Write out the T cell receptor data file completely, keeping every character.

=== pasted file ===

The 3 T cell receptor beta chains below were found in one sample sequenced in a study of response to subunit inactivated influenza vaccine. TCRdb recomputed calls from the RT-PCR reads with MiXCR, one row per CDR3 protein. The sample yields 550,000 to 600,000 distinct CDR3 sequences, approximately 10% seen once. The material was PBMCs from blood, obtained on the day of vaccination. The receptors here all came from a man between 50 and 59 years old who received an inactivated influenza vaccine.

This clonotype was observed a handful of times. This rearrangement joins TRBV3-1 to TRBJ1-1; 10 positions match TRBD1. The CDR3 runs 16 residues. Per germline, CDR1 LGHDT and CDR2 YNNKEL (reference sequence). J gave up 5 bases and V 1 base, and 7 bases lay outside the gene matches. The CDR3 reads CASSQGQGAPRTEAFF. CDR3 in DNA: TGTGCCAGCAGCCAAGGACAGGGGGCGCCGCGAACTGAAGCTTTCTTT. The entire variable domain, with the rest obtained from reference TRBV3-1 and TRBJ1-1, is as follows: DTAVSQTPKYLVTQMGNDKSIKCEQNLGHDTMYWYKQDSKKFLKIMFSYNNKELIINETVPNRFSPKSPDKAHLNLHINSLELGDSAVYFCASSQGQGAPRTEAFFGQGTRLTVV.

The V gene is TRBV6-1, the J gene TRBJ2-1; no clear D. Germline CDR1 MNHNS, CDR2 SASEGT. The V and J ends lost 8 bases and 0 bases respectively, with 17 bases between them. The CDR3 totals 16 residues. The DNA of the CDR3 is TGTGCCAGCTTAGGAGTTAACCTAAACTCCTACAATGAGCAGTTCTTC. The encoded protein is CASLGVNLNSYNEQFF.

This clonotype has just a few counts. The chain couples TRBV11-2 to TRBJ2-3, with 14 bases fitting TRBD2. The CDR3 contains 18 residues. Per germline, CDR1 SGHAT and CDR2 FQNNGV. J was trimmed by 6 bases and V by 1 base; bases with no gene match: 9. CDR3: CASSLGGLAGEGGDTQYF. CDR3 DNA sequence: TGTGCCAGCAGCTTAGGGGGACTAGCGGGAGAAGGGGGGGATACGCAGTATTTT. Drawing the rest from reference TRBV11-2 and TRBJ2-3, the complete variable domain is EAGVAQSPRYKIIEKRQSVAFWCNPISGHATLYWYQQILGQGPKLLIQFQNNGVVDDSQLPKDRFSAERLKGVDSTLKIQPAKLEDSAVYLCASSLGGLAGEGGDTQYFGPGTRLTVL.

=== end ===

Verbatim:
The 3 T cell receptor beta chains below were found in one sample sequenced in a study of response to subunit inactivated influenza vaccine. TCRdb recomputed calls from the RT-PCR reads with MiXCR, one row per CDR3 protein. The sample yields 550,000 to 600,000 distinct CDR3 sequences, approximately 10% seen once. The material was PBMCs from blood, obtained on the day of vaccination. The receptors here all came from a man between 50 and 59 years old who received an inactivated influenza vaccine.

This clonotype was observed a handful of times. This rearrangement joins TRBV3-1 to TRBJ1-1; 10 positions match TRBD1. The CDR3 runs 16 residues. Per germline, CDR1 LGHDT and CDR2 YNNKEL (reference sequence). J gave up 5 bases and V 1 base, and 7 bases lay outside the gene matches. The CDR3 reads CASSQGQGAPRTEAFF. CDR3 in DNA: TGTGCCAGCAGCCAAGGACAGGGGGCGCCGCGAACTGAAGCTTTCTTT. The entire variable domain, with the rest obtained from reference TRBV3-1 and TRBJ1-1, is as follows: DTAVSQTPKYLVTQMGNDKSIKCEQNLGHDTMYWYKQDSKKFLKIMFSYNNKELIINETVPNRFSPKSPDKAHLNLHINSLELGDSAVYFCASSQGQGAPRTEAFFGQGTRLTVV.

The V gene is TRBV6-1, the J gene TRBJ2-1; no clear D. Germline CDR1 MNHNS, CDR2 SASEGT. The V and J ends lost 8 bases and 0 bases respectively, with 17 bases between them. The CDR3 totals 16 residues. The DNA of the CDR3 is TGTGCCAGCTTAGGAGTTAACCTAAACTCCTACAATGAGCAGTTCTTC. The encoded protein is CASLGVNLNSYNEQFF.

This clonotype has just a few counts. The chain couples TRBV11-2 to TRBJ2-3, with 14 bases fitting TRBD2. The CDR3 contains 18 residues. Per germline, CDR1 SGHAT and CDR2 FQNNGV. J was trimmed by 6 bases and V by 1 base; bases with no gene match: 9. CDR3: CASSLGGLAGEGGDTQYF. CDR3 DNA sequence: TGTGCCAGCAGCTTAGGGGGACTAGCGGGAGAAGGGGGGGATACGCAGTATTTT. Drawing the rest from reference TRBV11-2 and TRBJ2-3, the complete variable domain is EAGVAQSPRYKIIEKRQSVAFWCNPISGHATLYWYQQILGQGPKLLIQFQNNGVVDDSQLPKDRFSAERLKGVDSTLKIQPAKLEDSAVYLCASSLGGLAGEGGDTQYFGPGTRLTVL.